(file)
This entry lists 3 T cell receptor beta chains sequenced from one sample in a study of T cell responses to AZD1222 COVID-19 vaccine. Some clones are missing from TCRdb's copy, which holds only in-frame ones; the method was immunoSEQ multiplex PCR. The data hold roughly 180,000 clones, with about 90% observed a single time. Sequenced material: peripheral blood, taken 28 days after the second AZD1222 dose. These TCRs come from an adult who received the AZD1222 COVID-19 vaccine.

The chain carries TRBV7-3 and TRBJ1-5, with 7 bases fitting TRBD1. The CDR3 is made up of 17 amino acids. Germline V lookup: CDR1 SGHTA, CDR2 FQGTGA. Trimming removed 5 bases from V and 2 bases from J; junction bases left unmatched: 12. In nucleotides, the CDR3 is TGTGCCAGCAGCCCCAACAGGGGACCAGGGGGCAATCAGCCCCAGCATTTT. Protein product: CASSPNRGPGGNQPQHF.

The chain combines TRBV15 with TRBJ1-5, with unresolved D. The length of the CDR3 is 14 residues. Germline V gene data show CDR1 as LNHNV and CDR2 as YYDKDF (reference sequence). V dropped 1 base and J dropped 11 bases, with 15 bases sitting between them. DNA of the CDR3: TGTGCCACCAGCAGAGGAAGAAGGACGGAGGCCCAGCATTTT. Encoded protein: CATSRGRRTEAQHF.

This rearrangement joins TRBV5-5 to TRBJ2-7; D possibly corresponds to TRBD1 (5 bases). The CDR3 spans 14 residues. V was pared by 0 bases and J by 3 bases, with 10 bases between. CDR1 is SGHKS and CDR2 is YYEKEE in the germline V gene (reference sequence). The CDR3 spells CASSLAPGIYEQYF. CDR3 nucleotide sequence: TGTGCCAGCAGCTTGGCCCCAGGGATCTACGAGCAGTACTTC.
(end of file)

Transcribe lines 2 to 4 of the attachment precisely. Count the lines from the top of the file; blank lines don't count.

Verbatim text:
The chain carries TRBV7-3 and TRBJ1-5, with 7 bases fitting TRBD1. The CDR3 is made up of 17 amino acids. Germline V lookup: CDR1 SGHTA, CDR2 FQGTGA. Trimming removed 5 bases from V and 2 bases from J; junction bases left unmatched: 12. In nucleotides, the CDR3 is TGTGCCAGCAGCCCCAACAGGGGACCAGGGGGCAATCAGCCCCAGCATTTT. Protein product: CASSPNRGPGGNQPQHF.

The chain combines TRBV15 with TRBJ1-5, with unresolved D. The length of the CDR3 is 14 residues. Germline V gene data show CDR1 as LNHNV and CDR2 as YYDKDF (reference sequence). V dropped 1 base and J dropped 11 bases, with 15 bases sitting between them. DNA of the CDR3: TGTGCCACCAGCAGAGGAAGAAGGACGGAGGCCCAGCATTTT. Encoded protein: CATSRGRRTEAQHF.

This rearrangement joins TRBV5-5 to TRBJ2-7; D possibly corresponds to TRBD1 (5 bases). The CDR3 spans 14 residues. V was pared by 0 bases and J by 3 bases, with 10 bases between. CDR1 is SGHKS and CDR2 is YYEKEE in the germline V gene (reference sequence). The CDR3 spells CASSLAPGIYEQYF. CDR3 nucleotide sequence: TGTGCCAGCAGCTTGGCCCCAGGGATCTACGAGCAGTACTTC.